Holgorsen Monday: Will Grier’s Best Game, Run Game Improvement and OSU Lookahead

Holgorsen Monday: Will Grier’s Best Game, Run Game Improvement and OSU Lookahead


Comparing the performances of West Virginia quarterback Will Grier can be difficult, given the regularity with which the Mountaineer senior clicks off 300+ yard passing shows and touchdown connections. With so many to choose from, it might be difficult to pick a “best” for the Heisman Trophy candidate, but WVU head coach Dana Holgorsen didn’t hesitate in selecting a winner.

“I think he is coming off his best performance yet. He played lights out and controlled the whole game,” Holgorsen said of Grier’s play against TCU, which resulted in a 47-10 win Saturday in Morgantown. “Gary Patterson does great job coaching (the Horned Frog defense) and he puts guys in position to make plays. We got after them pretty good and scored 47. That doesn’t happen to TCU very often. (Grier) was as accurate as he has been here. He had like five drops and only missed two passes. He just managed things really well.”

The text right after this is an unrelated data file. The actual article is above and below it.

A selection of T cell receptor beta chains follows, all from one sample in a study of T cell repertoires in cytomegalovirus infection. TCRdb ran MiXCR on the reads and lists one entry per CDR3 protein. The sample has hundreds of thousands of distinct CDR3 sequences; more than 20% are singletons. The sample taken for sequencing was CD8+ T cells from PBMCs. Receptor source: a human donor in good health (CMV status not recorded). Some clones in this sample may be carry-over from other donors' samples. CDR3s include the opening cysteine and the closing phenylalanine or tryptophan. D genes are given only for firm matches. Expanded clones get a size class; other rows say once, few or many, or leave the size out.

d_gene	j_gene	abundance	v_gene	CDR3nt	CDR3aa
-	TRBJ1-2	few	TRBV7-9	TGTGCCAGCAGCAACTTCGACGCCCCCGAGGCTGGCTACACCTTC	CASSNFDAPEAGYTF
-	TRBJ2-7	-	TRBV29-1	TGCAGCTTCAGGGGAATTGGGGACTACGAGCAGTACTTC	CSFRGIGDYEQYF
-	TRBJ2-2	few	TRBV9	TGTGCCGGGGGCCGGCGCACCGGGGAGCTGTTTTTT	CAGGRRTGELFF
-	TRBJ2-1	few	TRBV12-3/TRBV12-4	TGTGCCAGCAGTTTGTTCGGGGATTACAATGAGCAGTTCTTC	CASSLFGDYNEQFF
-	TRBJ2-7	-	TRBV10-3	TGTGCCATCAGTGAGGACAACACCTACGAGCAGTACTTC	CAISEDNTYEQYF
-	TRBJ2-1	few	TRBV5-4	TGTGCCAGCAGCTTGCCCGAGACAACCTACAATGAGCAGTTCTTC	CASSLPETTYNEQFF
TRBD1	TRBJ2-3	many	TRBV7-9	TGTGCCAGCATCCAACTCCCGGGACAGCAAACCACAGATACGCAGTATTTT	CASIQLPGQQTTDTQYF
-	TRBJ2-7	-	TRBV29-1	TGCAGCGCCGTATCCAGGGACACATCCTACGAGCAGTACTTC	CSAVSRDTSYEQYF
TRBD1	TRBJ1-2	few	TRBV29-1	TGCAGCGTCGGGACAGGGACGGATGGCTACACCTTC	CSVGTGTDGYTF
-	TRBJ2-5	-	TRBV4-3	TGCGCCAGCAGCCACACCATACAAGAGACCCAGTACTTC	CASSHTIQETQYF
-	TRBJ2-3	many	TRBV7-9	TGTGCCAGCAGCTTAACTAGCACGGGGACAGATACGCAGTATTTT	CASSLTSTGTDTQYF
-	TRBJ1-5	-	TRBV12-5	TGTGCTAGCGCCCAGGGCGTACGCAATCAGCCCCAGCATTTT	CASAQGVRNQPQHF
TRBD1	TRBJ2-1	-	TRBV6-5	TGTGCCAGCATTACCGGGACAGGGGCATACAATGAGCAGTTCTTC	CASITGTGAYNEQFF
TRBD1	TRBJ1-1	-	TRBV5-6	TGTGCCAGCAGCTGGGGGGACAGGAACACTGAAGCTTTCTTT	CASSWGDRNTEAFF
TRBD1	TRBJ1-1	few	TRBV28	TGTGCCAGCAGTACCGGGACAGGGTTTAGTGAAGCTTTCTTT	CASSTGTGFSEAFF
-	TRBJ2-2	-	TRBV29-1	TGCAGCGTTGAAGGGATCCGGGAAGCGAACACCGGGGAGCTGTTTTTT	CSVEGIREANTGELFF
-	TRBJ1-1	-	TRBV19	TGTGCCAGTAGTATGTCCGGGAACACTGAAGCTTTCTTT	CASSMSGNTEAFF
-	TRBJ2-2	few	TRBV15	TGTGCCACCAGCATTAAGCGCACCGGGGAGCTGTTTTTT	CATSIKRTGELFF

Grier was 25-39 for 343 yards and three touchdowns, with his only interception coming off a deflected pass.

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West Virginia used David Sills as its primary punt returner against the Horned Frogs, and the senior was excellent in the job Holgorsen views as the most important above all else: catching the ball.

“First, he wants to do it, and second, he works hard at it,” WVU’s coach said of his senior receiver. “That was a tricky game because the wind was swirling unlike I’ve ever seen it here in Morgantown. He can track the ball and catch it, and his hand-eye coordination is very good. They tried to spray the punt everywhere, and he was able to track it and catch it. We won the field position battle by 20 yards ; that’s almost unheard of in college football, and a lot of that credit goes to him.”

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Holgorsen was in a jovial mood when considering what makes he and offensive line coach Joe Wickline work well together.

West Virginia assistant coach Joe Wickline addresses his offensive line

“Joe is an odd guy, and people tell me I’m an odd guy, so maybe it’s the oddness,” he said with a laugh before shifting into on-field similarities. “The football aspect of it has always worked. He is doing a good job of coaching these guys up, and with coach (Jake) Sapvital, we are all working well together. Joe knows lot of football in that huge noggin of his. It has been a good marriage.”